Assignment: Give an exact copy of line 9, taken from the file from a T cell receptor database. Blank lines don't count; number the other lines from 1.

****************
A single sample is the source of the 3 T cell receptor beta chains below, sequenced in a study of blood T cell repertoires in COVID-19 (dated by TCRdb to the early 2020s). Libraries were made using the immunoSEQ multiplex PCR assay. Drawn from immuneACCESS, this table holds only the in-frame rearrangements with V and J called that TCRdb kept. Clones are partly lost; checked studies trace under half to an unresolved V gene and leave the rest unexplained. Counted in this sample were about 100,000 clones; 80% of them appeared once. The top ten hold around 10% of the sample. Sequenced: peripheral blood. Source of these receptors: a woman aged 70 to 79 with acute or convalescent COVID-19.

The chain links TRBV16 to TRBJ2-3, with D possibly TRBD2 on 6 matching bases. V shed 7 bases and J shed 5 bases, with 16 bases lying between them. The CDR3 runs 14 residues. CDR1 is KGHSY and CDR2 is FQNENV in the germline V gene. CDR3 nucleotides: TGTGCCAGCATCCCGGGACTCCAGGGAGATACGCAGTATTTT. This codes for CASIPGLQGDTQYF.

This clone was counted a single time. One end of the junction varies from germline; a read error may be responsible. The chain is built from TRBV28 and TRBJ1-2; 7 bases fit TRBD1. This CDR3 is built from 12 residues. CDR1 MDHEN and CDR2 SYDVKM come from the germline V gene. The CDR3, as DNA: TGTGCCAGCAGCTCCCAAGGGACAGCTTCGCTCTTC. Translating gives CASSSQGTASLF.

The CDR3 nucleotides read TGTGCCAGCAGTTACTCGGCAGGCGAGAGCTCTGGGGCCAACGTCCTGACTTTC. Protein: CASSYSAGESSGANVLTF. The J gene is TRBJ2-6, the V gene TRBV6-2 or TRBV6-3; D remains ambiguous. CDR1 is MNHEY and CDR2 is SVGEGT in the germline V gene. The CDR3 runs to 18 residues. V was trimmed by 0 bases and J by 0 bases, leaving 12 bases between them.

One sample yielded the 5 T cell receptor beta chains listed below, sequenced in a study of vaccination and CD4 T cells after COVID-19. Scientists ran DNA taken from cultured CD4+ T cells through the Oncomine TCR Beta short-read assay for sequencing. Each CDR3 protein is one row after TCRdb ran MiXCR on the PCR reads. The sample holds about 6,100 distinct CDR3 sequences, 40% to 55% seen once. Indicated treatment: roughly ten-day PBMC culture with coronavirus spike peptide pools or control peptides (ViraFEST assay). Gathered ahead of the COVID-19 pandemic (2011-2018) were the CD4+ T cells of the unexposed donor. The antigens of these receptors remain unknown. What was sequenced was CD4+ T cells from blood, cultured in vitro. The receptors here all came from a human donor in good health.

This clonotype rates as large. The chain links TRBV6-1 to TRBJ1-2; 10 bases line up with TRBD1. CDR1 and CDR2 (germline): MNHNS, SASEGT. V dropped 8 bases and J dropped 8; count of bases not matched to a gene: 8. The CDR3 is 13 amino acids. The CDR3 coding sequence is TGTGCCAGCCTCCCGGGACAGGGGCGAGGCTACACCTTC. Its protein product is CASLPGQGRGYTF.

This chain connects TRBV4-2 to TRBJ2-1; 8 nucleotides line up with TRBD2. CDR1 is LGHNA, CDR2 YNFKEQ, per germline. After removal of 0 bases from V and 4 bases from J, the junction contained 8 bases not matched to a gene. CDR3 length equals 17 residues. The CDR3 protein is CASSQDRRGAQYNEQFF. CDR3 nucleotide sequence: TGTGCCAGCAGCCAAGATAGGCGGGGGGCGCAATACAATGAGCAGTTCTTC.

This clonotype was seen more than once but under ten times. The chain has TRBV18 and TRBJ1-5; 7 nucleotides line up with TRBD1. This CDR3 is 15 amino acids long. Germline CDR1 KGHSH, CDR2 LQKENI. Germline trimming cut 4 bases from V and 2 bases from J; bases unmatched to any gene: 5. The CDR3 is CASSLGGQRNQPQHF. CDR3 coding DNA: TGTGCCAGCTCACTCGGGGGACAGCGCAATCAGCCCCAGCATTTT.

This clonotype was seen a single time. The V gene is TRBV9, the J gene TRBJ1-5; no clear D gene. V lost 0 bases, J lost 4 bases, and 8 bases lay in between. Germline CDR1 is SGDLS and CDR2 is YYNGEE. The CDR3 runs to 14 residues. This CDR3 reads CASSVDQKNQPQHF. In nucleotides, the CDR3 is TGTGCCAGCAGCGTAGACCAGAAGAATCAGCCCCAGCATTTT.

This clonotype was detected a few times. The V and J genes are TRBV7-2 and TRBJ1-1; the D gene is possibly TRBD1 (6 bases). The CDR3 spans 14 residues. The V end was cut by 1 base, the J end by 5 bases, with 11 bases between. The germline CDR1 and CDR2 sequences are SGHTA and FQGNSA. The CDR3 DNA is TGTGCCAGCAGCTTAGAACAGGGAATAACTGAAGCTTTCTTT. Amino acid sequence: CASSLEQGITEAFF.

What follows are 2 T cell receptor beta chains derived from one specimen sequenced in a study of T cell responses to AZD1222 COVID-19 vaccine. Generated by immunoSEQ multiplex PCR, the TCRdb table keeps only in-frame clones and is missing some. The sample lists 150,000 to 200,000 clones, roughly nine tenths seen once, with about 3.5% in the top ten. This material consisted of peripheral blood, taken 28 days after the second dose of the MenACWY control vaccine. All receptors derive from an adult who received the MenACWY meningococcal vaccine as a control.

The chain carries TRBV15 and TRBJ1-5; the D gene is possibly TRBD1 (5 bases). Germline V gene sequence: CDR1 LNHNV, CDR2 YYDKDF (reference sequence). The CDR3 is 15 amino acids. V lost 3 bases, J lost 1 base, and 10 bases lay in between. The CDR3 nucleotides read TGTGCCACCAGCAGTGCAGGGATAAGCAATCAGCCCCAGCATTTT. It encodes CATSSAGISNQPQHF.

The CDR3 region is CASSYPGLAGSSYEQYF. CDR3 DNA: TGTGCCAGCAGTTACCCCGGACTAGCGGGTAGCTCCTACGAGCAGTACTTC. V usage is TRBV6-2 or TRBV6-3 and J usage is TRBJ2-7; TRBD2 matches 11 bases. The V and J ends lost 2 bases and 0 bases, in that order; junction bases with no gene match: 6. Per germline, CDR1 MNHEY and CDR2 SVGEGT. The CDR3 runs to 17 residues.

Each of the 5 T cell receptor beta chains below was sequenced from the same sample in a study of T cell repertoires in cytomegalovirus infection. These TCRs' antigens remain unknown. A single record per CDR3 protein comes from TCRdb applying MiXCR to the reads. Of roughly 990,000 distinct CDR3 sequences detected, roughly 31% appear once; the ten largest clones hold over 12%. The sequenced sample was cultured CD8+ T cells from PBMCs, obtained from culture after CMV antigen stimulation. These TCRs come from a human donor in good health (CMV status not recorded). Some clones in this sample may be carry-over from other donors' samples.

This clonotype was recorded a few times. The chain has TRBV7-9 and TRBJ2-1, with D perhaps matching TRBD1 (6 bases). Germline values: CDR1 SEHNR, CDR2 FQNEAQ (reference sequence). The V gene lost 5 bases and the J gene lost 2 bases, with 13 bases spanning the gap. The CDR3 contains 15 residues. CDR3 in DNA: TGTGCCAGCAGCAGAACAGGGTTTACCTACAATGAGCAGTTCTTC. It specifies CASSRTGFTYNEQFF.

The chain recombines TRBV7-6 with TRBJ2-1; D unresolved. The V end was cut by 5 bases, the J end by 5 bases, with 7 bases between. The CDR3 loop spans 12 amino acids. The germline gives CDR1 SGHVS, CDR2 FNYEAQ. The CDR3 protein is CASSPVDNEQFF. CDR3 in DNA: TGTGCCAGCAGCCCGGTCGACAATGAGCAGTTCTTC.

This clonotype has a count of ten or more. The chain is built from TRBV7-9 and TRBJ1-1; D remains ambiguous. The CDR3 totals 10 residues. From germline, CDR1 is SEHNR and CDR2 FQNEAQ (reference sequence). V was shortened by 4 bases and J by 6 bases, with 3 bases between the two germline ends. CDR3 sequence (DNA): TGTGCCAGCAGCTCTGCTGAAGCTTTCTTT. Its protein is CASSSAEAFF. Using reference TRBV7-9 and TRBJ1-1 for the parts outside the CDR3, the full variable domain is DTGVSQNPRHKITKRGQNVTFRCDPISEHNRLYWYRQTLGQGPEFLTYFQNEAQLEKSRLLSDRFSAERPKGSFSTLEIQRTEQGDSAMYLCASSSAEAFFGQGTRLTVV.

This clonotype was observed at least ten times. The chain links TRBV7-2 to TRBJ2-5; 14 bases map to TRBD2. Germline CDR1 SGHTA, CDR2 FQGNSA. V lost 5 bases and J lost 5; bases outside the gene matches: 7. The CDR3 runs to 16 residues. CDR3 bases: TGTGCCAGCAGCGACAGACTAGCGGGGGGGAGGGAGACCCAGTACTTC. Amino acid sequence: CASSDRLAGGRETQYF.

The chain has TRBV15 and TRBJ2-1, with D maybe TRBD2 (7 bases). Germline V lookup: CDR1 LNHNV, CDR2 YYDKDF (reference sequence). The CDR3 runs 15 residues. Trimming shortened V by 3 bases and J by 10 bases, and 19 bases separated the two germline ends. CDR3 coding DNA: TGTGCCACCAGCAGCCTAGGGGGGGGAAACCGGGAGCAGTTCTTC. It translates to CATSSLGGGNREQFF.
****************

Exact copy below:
This clonotype was seen a single time. The V gene is TRBV9, the J gene TRBJ1-5; no clear D gene. V lost 0 bases, J lost 4 bases, and 8 bases lay in between. Germline CDR1 is SGDLS and CDR2 is YYNGEE. The CDR3 runs to 14 residues. This CDR3 reads CASSVDQKNQPQHF. In nucleotides, the CDR3 is TGTGCCAGCAGCGTAGACCAGAAGAATCAGCCCCAGCATTTT.